Their protests were based on the principle of peace and non-violence. “It is possible to be courageous and yet non-violent,” the leader Martin Luther King Jr said. By 1964, Congress had passed the Civil Rights Act, a landmark piece of law that guaranteed equality. However, it was not enough because African-Americans still did not have an unqualified right to vote. The struggle went on, resulting in the Voting Rights Act in 1965 with President Lyndon Johnson famously echoing the words of the deeply emotional protest song “We shall overcome”, an anthem of the civil rights movement.  

 

There are lessons to be learnt from these events in history. 

 

Internally generated signals

 

While many people look to organised political parties and the civil society organisations for leadership to generate change, such formal groups are designed to follow the normal paths of engagement which are futile in an authoritarian regime. The great events that have caused far-reaching changes have not begun from carefully laid out plans by formal organisations. I have said before that it is futile to lay hopes on formal political or civil society organisations (CSOs) to lead unconventional processes of change.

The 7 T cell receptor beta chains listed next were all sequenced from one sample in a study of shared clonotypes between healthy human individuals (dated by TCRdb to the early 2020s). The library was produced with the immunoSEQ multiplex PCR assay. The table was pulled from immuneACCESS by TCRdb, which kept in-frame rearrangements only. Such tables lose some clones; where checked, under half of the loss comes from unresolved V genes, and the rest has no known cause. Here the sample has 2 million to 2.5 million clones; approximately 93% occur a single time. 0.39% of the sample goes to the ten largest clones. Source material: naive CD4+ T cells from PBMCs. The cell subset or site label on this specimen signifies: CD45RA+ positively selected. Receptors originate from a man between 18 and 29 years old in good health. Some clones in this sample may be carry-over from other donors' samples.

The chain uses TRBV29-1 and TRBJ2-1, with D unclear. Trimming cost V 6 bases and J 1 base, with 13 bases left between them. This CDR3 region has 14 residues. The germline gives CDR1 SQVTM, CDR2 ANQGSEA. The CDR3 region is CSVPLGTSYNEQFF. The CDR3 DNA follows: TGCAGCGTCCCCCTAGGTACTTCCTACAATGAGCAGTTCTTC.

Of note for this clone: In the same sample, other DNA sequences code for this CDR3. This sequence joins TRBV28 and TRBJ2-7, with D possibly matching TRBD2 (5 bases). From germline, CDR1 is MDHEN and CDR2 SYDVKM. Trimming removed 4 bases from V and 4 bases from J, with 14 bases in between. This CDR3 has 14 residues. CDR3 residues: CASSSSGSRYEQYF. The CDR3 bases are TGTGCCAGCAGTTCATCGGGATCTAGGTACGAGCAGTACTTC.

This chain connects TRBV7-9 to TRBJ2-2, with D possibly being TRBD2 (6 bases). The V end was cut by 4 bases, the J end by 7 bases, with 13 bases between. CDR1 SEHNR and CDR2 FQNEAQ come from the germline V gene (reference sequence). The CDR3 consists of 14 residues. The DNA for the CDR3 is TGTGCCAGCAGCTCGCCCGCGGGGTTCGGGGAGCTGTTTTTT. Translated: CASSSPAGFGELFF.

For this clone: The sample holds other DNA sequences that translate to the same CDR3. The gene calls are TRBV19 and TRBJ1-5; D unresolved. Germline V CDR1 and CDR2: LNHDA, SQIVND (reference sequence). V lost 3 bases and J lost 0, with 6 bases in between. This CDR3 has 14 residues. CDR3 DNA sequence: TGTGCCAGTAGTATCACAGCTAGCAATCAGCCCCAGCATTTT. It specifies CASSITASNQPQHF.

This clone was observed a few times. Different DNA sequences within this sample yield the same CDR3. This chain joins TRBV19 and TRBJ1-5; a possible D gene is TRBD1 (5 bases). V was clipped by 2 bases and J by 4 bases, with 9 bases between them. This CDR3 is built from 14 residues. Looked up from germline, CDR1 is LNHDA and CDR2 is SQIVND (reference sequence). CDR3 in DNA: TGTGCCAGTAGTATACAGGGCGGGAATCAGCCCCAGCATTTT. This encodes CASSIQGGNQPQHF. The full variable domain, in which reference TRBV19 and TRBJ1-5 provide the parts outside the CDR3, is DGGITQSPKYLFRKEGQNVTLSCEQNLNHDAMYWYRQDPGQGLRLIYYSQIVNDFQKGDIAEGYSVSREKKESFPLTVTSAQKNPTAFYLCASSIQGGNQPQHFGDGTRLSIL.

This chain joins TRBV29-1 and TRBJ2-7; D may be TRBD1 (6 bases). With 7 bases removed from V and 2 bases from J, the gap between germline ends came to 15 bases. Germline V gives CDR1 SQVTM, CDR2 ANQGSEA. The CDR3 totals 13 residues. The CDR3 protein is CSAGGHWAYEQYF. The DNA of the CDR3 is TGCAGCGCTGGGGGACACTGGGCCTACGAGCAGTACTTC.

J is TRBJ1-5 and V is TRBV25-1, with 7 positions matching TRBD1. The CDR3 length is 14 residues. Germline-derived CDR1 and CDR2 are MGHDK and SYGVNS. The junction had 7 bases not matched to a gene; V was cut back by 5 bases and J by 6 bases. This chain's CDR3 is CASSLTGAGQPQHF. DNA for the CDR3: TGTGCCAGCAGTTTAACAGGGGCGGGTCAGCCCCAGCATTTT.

By nature, formal political parties operate within conventional rules, even though such rules are determined and enforced by the oppressor. They tend to choose compliance over defiance. They are always trying to negotiate a path through the legal labyrinth created by the oppressor. So they approach the police, which is controlled by the oppressor. They also seek recourse in the courts, which are controlled by the oppressor. It’s as if one is crushing a stone, hoping to extract water. 

 

Formal political parties are also easy targets within an authoritarian regime. Their physical location is easily identifiable. The leaders are known. Their movements and communications are monitored. The parties are heavily infiltrated by a medley of spies and informers of the regime. By the time they finish their planning meeting, the regime will have all the details to the last dot.